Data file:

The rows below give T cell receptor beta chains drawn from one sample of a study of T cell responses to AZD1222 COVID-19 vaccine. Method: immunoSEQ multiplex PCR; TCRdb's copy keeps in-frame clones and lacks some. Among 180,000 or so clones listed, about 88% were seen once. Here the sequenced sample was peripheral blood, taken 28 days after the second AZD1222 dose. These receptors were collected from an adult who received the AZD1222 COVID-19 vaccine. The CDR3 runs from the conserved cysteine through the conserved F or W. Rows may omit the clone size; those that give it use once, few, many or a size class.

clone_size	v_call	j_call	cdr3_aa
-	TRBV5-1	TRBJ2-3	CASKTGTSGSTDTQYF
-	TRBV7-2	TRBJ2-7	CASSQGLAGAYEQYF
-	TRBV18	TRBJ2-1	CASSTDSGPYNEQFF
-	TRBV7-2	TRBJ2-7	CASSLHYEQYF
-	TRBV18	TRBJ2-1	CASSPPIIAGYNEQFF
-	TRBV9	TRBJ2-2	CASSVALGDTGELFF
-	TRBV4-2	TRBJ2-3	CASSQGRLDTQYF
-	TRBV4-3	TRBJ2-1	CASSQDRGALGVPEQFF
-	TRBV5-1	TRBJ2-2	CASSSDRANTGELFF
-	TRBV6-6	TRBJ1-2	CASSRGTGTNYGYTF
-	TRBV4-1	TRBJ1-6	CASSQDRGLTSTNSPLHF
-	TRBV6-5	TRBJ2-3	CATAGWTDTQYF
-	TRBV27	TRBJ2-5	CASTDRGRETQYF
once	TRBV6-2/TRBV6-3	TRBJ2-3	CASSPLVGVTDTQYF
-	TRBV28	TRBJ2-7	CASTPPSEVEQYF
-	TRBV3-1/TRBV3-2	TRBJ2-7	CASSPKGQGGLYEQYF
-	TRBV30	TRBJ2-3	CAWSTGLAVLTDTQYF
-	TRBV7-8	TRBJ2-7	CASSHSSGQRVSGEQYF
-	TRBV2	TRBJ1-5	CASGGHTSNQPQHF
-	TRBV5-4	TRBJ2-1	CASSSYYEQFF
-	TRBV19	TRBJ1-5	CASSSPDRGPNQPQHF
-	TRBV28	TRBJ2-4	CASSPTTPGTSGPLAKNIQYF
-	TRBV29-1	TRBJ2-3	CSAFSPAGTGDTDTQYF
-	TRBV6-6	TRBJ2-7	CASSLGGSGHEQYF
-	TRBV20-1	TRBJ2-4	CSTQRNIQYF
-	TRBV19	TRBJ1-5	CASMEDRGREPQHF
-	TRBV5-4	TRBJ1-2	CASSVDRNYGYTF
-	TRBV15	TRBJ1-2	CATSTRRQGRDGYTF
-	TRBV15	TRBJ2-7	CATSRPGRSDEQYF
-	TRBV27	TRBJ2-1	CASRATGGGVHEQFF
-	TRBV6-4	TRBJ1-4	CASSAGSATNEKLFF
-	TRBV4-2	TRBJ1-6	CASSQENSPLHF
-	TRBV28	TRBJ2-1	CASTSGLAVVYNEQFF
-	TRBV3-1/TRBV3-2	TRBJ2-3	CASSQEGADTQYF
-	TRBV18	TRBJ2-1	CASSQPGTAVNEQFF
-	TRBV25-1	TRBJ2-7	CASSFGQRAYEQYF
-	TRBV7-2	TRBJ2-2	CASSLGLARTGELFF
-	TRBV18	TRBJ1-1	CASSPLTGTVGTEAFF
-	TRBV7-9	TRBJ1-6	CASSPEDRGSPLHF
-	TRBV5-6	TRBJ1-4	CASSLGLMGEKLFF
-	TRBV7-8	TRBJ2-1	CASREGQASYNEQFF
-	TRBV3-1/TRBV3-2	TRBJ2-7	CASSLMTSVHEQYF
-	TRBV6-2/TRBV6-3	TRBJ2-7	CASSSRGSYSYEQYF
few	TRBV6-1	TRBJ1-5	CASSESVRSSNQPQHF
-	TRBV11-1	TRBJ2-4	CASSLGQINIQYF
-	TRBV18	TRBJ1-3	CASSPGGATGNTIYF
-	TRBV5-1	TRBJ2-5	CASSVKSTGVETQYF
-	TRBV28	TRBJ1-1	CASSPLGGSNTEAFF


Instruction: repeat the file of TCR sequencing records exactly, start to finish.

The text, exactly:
The rows below give T cell receptor beta chains drawn from one sample of a study of T cell responses to AZD1222 COVID-19 vaccine. Method: immunoSEQ multiplex PCR; TCRdb's copy keeps in-frame clones and lacks some. Among 180,000 or so clones listed, about 88% were seen once. Here the sequenced sample was peripheral blood, taken 28 days after the second AZD1222 dose. These receptors were collected from an adult who received the AZD1222 COVID-19 vaccine. The CDR3 runs from the conserved cysteine through the conserved F or W. Rows may omit the clone size; those that give it use once, few, many or a size class.

clone_size	v_call	j_call	cdr3_aa
-	TRBV5-1	TRBJ2-3	CASKTGTSGSTDTQYF
-	TRBV7-2	TRBJ2-7	CASSQGLAGAYEQYF
-	TRBV18	TRBJ2-1	CASSTDSGPYNEQFF
-	TRBV7-2	TRBJ2-7	CASSLHYEQYF
-	TRBV18	TRBJ2-1	CASSPPIIAGYNEQFF
-	TRBV9	TRBJ2-2	CASSVALGDTGELFF
-	TRBV4-2	TRBJ2-3	CASSQGRLDTQYF
-	TRBV4-3	TRBJ2-1	CASSQDRGALGVPEQFF
-	TRBV5-1	TRBJ2-2	CASSSDRANTGELFF
-	TRBV6-6	TRBJ1-2	CASSRGTGTNYGYTF
-	TRBV4-1	TRBJ1-6	CASSQDRGLTSTNSPLHF
-	TRBV6-5	TRBJ2-3	CATAGWTDTQYF
-	TRBV27	TRBJ2-5	CASTDRGRETQYF
once	TRBV6-2/TRBV6-3	TRBJ2-3	CASSPLVGVTDTQYF
-	TRBV28	TRBJ2-7	CASTPPSEVEQYF
-	TRBV3-1/TRBV3-2	TRBJ2-7	CASSPKGQGGLYEQYF
-	TRBV30	TRBJ2-3	CAWSTGLAVLTDTQYF
-	TRBV7-8	TRBJ2-7	CASSHSSGQRVSGEQYF
-	TRBV2	TRBJ1-5	CASGGHTSNQPQHF
-	TRBV5-4	TRBJ2-1	CASSSYYEQFF
-	TRBV19	TRBJ1-5	CASSSPDRGPNQPQHF
-	TRBV28	TRBJ2-4	CASSPTTPGTSGPLAKNIQYF
-	TRBV29-1	TRBJ2-3	CSAFSPAGTGDTDTQYF
-	TRBV6-6	TRBJ2-7	CASSLGGSGHEQYF
-	TRBV20-1	TRBJ2-4	CSTQRNIQYF
-	TRBV19	TRBJ1-5	CASMEDRGREPQHF
-	TRBV5-4	TRBJ1-2	CASSVDRNYGYTF
-	TRBV15	TRBJ1-2	CATSTRRQGRDGYTF
-	TRBV15	TRBJ2-7	CATSRPGRSDEQYF
-	TRBV27	TRBJ2-1	CASRATGGGVHEQFF
-	TRBV6-4	TRBJ1-4	CASSAGSATNEKLFF
-	TRBV4-2	TRBJ1-6	CASSQENSPLHF
-	TRBV28	TRBJ2-1	CASTSGLAVVYNEQFF
-	TRBV3-1/TRBV3-2	TRBJ2-3	CASSQEGADTQYF
-	TRBV18	TRBJ2-1	CASSQPGTAVNEQFF
-	TRBV25-1	TRBJ2-7	CASSFGQRAYEQYF
-	TRBV7-2	TRBJ2-2	CASSLGLARTGELFF
-	TRBV18	TRBJ1-1	CASSPLTGTVGTEAFF
-	TRBV7-9	TRBJ1-6	CASSPEDRGSPLHF
-	TRBV5-6	TRBJ1-4	CASSLGLMGEKLFF
-	TRBV7-8	TRBJ2-1	CASREGQASYNEQFF
-	TRBV3-1/TRBV3-2	TRBJ2-7	CASSLMTSVHEQYF
-	TRBV6-2/TRBV6-3	TRBJ2-7	CASSSRGSYSYEQYF
few	TRBV6-1	TRBJ1-5	CASSESVRSSNQPQHF
-	TRBV11-1	TRBJ2-4	CASSLGQINIQYF
-	TRBV18	TRBJ1-3	CASSPGGATGNTIYF
-	TRBV5-1	TRBJ2-5	CASSVKSTGVETQYF
-	TRBV28	TRBJ1-1	CASSPLGGSNTEAFF